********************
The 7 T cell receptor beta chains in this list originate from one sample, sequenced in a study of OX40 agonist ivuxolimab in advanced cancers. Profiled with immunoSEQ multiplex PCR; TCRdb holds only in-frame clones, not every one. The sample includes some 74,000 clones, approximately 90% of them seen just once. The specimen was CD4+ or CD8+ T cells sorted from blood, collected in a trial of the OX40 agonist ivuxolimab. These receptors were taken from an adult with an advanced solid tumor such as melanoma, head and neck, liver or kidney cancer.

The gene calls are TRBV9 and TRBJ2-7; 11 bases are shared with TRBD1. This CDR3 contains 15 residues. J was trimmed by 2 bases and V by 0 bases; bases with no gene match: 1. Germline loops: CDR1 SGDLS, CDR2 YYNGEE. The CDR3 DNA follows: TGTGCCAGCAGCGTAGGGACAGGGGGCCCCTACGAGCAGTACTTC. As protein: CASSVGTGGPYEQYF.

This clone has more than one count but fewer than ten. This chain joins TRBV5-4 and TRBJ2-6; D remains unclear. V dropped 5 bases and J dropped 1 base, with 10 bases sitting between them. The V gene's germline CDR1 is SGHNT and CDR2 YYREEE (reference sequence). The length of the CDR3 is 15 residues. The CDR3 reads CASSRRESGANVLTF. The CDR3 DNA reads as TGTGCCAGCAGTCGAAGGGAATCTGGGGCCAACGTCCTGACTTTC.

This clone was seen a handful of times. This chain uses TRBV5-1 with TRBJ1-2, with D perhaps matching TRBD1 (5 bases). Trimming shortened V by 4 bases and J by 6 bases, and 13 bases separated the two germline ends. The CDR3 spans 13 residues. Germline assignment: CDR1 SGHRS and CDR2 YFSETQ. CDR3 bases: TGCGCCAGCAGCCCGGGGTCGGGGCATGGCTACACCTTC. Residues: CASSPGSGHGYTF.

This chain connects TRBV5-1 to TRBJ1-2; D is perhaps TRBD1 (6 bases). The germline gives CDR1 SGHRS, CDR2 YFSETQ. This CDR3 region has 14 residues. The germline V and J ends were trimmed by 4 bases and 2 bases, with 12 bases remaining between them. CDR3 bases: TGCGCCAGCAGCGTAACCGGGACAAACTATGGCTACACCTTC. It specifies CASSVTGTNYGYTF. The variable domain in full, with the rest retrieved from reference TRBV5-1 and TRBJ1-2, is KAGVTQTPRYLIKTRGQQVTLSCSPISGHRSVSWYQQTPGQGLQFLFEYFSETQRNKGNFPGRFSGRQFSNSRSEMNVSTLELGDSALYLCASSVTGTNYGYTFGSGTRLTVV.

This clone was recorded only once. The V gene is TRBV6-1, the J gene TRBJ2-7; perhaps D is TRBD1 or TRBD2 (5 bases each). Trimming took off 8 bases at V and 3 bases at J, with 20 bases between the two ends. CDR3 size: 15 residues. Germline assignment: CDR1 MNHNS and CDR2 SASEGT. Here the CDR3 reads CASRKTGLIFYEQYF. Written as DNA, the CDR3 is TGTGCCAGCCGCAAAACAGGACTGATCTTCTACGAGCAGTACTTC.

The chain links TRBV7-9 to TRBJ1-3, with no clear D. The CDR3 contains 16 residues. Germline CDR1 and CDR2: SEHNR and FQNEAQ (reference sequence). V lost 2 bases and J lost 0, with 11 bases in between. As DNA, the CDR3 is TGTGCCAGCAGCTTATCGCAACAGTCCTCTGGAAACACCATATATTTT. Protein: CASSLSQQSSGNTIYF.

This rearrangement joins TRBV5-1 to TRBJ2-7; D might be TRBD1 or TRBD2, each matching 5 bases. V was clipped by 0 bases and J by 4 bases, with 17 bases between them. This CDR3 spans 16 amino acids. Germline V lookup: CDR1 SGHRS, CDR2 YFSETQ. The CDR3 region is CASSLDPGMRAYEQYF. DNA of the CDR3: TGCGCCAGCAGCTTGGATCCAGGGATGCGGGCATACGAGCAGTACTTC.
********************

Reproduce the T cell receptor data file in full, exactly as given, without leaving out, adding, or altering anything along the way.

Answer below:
The 7 T cell receptor beta chains in this list originate from one sample, sequenced in a study of OX40 agonist ivuxolimab in advanced cancers. Profiled with immunoSEQ multiplex PCR; TCRdb holds only in-frame clones, not every one. The sample includes some 74,000 clones, approximately 90% of them seen just once. The specimen was CD4+ or CD8+ T cells sorted from blood, collected in a trial of the OX40 agonist ivuxolimab. These receptors were taken from an adult with an advanced solid tumor such as melanoma, head and neck, liver or kidney cancer.

The gene calls are TRBV9 and TRBJ2-7; 11 bases are shared with TRBD1. This CDR3 contains 15 residues. J was trimmed by 2 bases and V by 0 bases; bases with no gene match: 1. Germline loops: CDR1 SGDLS, CDR2 YYNGEE. The CDR3 DNA follows: TGTGCCAGCAGCGTAGGGACAGGGGGCCCCTACGAGCAGTACTTC. As protein: CASSVGTGGPYEQYF.

This clone has more than one count but fewer than ten. This chain joins TRBV5-4 and TRBJ2-6; D remains unclear. V dropped 5 bases and J dropped 1 base, with 10 bases sitting between them. The V gene's germline CDR1 is SGHNT and CDR2 YYREEE (reference sequence). The length of the CDR3 is 15 residues. The CDR3 reads CASSRRESGANVLTF. The CDR3 DNA reads as TGTGCCAGCAGTCGAAGGGAATCTGGGGCCAACGTCCTGACTTTC.

This clone was seen a handful of times. This chain uses TRBV5-1 with TRBJ1-2, with D perhaps matching TRBD1 (5 bases). Trimming shortened V by 4 bases and J by 6 bases, and 13 bases separated the two germline ends. The CDR3 spans 13 residues. Germline assignment: CDR1 SGHRS and CDR2 YFSETQ. CDR3 bases: TGCGCCAGCAGCCCGGGGTCGGGGCATGGCTACACCTTC. Residues: CASSPGSGHGYTF.

This chain connects TRBV5-1 to TRBJ1-2; D is perhaps TRBD1 (6 bases). The germline gives CDR1 SGHRS, CDR2 YFSETQ. This CDR3 region has 14 residues. The germline V and J ends were trimmed by 4 bases and 2 bases, with 12 bases remaining between them. CDR3 bases: TGCGCCAGCAGCGTAACCGGGACAAACTATGGCTACACCTTC. It specifies CASSVTGTNYGYTF. The variable domain in full, with the rest retrieved from reference TRBV5-1 and TRBJ1-2, is KAGVTQTPRYLIKTRGQQVTLSCSPISGHRSVSWYQQTPGQGLQFLFEYFSETQRNKGNFPGRFSGRQFSNSRSEMNVSTLELGDSALYLCASSVTGTNYGYTFGSGTRLTVV.

This clone was recorded only once. The V gene is TRBV6-1, the J gene TRBJ2-7; perhaps D is TRBD1 or TRBD2 (5 bases each). Trimming took off 8 bases at V and 3 bases at J, with 20 bases between the two ends. CDR3 size: 15 residues. Germline assignment: CDR1 MNHNS and CDR2 SASEGT. Here the CDR3 reads CASRKTGLIFYEQYF. Written as DNA, the CDR3 is TGTGCCAGCCGCAAAACAGGACTGATCTTCTACGAGCAGTACTTC.

The chain links TRBV7-9 to TRBJ1-3, with no clear D. The CDR3 contains 16 residues. Germline CDR1 and CDR2: SEHNR and FQNEAQ (reference sequence). V lost 2 bases and J lost 0, with 11 bases in between. As DNA, the CDR3 is TGTGCCAGCAGCTTATCGCAACAGTCCTCTGGAAACACCATATATTTT. Protein: CASSLSQQSSGNTIYF.

This rearrangement joins TRBV5-1 to TRBJ2-7; D might be TRBD1 or TRBD2, each matching 5 bases. V was clipped by 0 bases and J by 4 bases, with 17 bases between them. This CDR3 spans 16 amino acids. Germline V lookup: CDR1 SGHRS, CDR2 YFSETQ. The CDR3 region is CASSLDPGMRAYEQYF. DNA of the CDR3: TGCGCCAGCAGCTTGGATCCAGGGATGCGGGCATACGAGCAGTACTTC.